What's Below Your Waterline?

Seacocks fall into the 'out of sight, out of mind' category for many boat owners ... until they are needed.

By Steve D'Antonio
Published: April 2014

The Ugly

Photo of a crumbling brass pipe and hose adapter
This brass pipe adapter crumbled after just a few seasons of use.
Photo of brass threads in raw-water discharge
Brass threads in a raw-water discharge after only a year.

Stainless steel bears mentioning in this listing of seacock alloys. Contrary to popular belief, except in some metal vessel applications, it's a less than ideal choice for seacocks. Generally speaking, stainless steel, at least the 316 variety, is highly corrosion resistant and exceptionally strong. However, stainless steel is susceptible to crevice corrosion, a malady that occurs when the metal is exposed to an oxygen-poor environment such as stagnant water, as is found inside seacocks and marine raw-water plumbing systems. Therefore, it is less than ideal for use in seacock applications aboard fiberglass or wood vessels.

Glass-reinforced nylon represents a viable and reliable alternative to bronze seacocks and thru-hull fittings. Marelon, a proprietary glass fiber-reinforced polymer that's used by Forespar Products, the most popular manufacturer of non-metallic seacocks and seawater fittings is equal to and in some ways exceeds the reliability and durability of bronze. Marelon's chief attribute is its resistance to corrosion. Being nonmetallic, it is entirely immune to both galvanic and stray-current corrosion, as well as lightning-induced discharge issues. Other plastics such as PVC, nonreinforced nylon, acetyl and polypropylene should not be used in seacock or raw-water applications. All lack the necessary tensile strength and flexural modulus of Marelon.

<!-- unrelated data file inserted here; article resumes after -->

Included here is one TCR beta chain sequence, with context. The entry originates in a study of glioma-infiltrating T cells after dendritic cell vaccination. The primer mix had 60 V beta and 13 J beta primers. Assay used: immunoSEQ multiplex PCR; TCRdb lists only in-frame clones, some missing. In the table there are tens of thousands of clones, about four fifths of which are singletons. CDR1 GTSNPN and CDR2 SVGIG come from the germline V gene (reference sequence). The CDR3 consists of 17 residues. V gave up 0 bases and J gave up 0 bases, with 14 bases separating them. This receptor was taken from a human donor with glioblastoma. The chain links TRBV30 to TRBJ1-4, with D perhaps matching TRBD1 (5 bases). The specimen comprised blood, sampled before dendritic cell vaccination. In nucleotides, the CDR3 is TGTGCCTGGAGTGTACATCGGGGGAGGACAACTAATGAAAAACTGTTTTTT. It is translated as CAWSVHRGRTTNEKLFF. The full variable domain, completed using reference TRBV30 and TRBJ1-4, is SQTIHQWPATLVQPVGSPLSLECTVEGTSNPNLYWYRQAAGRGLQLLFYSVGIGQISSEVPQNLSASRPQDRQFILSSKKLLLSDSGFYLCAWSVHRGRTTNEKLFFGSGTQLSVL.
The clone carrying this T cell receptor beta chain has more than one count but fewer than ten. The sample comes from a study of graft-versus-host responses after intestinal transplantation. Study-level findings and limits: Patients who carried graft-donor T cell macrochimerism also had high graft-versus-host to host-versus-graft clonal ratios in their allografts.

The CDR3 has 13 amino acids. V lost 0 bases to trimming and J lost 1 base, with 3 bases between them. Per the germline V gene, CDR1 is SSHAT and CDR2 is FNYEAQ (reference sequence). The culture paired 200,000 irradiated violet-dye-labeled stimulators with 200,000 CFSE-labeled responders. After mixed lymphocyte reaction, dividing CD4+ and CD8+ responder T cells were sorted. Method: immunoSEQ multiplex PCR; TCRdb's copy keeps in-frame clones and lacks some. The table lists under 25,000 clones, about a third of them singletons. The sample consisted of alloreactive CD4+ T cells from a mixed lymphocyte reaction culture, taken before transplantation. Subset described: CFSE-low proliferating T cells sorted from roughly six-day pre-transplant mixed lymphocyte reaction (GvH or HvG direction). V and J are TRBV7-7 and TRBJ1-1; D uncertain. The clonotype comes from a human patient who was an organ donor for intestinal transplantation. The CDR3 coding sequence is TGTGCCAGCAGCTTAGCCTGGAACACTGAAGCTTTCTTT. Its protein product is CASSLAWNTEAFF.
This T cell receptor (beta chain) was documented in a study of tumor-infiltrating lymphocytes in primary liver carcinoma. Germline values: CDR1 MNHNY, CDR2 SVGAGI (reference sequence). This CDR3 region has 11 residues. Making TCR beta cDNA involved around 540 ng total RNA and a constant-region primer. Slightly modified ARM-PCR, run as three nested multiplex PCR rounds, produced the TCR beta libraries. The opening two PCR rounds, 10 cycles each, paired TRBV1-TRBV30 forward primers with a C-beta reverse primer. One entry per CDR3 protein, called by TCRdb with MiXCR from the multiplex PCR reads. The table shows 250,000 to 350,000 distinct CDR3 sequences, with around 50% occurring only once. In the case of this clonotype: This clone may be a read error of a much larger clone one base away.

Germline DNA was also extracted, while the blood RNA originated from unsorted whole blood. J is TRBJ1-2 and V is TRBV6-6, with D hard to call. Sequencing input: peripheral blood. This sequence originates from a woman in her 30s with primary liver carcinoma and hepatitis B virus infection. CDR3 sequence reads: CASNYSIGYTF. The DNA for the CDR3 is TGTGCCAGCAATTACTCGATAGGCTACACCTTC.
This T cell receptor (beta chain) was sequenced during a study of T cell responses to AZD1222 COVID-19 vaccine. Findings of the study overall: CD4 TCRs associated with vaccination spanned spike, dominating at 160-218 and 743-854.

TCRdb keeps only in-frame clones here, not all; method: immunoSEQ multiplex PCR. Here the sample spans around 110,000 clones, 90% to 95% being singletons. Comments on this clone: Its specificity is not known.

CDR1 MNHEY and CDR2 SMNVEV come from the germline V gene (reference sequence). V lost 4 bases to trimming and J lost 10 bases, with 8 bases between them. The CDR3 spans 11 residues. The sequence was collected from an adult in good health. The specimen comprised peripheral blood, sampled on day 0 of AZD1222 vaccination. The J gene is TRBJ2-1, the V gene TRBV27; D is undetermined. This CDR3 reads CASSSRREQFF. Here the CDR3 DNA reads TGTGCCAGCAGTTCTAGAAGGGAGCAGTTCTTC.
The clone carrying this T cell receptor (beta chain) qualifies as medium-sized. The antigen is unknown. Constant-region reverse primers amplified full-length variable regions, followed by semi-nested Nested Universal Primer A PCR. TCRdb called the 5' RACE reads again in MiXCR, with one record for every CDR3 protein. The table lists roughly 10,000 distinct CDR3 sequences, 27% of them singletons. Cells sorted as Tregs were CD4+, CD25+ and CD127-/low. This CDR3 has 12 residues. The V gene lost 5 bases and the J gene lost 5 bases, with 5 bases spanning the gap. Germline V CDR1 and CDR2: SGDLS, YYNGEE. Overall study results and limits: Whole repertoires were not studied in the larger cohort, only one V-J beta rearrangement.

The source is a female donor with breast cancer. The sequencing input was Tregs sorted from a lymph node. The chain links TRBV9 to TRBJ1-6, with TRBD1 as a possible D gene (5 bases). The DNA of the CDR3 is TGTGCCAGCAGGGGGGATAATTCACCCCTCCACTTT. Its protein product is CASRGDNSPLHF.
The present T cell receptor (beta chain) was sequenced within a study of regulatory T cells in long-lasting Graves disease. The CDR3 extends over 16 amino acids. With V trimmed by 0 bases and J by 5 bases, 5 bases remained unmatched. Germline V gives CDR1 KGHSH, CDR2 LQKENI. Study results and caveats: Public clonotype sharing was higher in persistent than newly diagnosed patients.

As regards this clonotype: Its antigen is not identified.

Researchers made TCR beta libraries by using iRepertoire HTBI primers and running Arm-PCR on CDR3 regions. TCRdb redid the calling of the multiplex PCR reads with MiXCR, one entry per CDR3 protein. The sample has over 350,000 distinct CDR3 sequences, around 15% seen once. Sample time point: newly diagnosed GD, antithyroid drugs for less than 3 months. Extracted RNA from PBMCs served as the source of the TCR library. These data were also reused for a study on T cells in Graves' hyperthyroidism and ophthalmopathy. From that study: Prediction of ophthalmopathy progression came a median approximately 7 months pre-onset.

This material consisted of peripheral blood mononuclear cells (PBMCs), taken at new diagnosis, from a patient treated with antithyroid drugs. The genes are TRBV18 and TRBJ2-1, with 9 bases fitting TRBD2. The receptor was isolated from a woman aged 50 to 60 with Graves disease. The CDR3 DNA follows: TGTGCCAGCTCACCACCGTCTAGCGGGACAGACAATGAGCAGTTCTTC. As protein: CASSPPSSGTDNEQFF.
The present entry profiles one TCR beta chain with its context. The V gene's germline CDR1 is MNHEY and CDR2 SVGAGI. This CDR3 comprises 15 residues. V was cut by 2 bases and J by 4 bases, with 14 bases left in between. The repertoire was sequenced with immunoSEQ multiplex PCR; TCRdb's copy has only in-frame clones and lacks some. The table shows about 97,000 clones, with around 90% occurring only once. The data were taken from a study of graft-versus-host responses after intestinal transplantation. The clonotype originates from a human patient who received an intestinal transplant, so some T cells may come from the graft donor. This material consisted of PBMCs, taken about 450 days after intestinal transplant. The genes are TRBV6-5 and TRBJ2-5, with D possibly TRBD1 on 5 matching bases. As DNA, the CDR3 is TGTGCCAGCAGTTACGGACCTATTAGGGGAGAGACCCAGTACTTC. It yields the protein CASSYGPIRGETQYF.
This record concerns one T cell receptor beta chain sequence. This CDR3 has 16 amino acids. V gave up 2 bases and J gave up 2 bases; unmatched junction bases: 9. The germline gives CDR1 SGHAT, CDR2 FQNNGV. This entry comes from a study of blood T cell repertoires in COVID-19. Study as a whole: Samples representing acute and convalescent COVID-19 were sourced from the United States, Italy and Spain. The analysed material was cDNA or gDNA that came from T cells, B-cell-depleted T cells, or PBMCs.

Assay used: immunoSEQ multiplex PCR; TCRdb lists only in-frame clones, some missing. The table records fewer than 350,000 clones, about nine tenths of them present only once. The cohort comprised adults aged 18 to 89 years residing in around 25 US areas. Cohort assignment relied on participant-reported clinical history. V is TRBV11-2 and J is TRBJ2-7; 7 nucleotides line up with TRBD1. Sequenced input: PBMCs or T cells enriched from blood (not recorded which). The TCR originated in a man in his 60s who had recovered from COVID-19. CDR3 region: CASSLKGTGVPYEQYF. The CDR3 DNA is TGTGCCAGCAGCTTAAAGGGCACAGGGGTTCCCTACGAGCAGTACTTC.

H- Threads used in seacock installations shall be compatible (e.g., NPT to NPT, NPS to NPS).

Among the most important, most common, and most insidious deficiencies where seacock installations are concerned is the issue of thread compatibility, and this was the problem with the installation cited at the beginning of this article. Many boat builders, boatyards and do-it-yourselfers inadvertently, and likely unknowingly, select two components, such as a thru-hull fitting and in-line ball valve that are inherently incompatible. This arrangement is so ubiquitous that I'm tempted to refer to it as a tradition, albeit an undesirable one.

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